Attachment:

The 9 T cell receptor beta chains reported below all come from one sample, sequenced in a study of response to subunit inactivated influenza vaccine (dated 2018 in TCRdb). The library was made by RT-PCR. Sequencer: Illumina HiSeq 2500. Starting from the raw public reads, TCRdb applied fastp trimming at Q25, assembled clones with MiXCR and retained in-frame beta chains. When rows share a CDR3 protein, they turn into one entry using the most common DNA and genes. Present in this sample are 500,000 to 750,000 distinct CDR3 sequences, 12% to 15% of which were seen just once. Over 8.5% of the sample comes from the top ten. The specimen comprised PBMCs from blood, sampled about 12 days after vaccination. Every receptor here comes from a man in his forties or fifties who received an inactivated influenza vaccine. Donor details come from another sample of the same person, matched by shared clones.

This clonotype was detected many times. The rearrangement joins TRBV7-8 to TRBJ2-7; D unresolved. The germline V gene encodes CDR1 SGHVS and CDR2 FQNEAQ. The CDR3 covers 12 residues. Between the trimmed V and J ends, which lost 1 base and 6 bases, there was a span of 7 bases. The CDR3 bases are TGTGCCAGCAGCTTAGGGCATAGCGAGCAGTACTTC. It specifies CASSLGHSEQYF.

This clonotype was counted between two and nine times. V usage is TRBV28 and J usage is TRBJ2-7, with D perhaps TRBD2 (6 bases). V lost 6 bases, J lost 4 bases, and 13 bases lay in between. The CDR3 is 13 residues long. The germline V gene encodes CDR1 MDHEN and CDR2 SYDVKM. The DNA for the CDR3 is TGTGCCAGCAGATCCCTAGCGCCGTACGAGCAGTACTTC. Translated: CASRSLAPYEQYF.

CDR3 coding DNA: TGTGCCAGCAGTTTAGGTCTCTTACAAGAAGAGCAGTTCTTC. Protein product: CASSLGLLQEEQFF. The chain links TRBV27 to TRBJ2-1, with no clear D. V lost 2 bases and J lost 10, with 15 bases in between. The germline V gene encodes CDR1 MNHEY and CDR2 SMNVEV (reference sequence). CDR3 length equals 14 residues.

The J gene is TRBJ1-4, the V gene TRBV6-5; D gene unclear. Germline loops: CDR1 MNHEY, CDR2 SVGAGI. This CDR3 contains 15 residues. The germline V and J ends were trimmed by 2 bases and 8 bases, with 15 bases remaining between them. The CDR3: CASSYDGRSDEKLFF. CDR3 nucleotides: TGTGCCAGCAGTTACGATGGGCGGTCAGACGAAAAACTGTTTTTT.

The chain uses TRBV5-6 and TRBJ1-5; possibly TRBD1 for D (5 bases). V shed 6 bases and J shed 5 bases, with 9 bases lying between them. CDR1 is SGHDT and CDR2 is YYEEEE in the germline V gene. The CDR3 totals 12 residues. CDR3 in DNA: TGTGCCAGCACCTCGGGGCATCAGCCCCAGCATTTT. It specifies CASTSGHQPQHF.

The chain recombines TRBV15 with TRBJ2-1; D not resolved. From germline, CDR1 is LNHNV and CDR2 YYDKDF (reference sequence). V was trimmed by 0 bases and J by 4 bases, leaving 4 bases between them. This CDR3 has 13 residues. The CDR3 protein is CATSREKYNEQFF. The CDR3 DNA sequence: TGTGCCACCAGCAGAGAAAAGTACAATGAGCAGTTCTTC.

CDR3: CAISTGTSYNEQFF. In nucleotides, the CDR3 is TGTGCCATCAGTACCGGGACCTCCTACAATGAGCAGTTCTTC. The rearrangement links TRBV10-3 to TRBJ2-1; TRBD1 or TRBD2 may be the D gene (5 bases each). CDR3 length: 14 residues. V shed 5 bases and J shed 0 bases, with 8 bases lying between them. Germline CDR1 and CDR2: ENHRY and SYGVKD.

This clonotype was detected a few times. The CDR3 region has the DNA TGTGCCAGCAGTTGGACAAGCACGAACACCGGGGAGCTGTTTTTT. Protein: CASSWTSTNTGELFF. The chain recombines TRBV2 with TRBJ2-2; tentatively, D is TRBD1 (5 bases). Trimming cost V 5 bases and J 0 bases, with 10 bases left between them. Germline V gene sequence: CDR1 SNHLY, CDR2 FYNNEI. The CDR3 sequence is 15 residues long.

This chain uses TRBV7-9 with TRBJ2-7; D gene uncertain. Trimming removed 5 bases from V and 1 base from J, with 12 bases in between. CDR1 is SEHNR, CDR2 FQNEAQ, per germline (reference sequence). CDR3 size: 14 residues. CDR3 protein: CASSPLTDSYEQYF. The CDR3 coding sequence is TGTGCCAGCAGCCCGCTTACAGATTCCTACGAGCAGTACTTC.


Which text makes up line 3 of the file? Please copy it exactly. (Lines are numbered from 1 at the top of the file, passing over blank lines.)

This clonotype was counted between two and nine times. V usage is TRBV28 and J usage is TRBJ2-7, with D perhaps TRBD2 (6 bases). V lost 6 bases, J lost 4 bases, and 13 bases lay in between. The CDR3 is 13 residues long. The germline V gene encodes CDR1 MDHEN and CDR2 SYDVKM. The DNA for the CDR3 is TGTGCCAGCAGATCCCTAGCGCCGTACGAGCAGTACTTC. Translated: CASRSLAPYEQYF.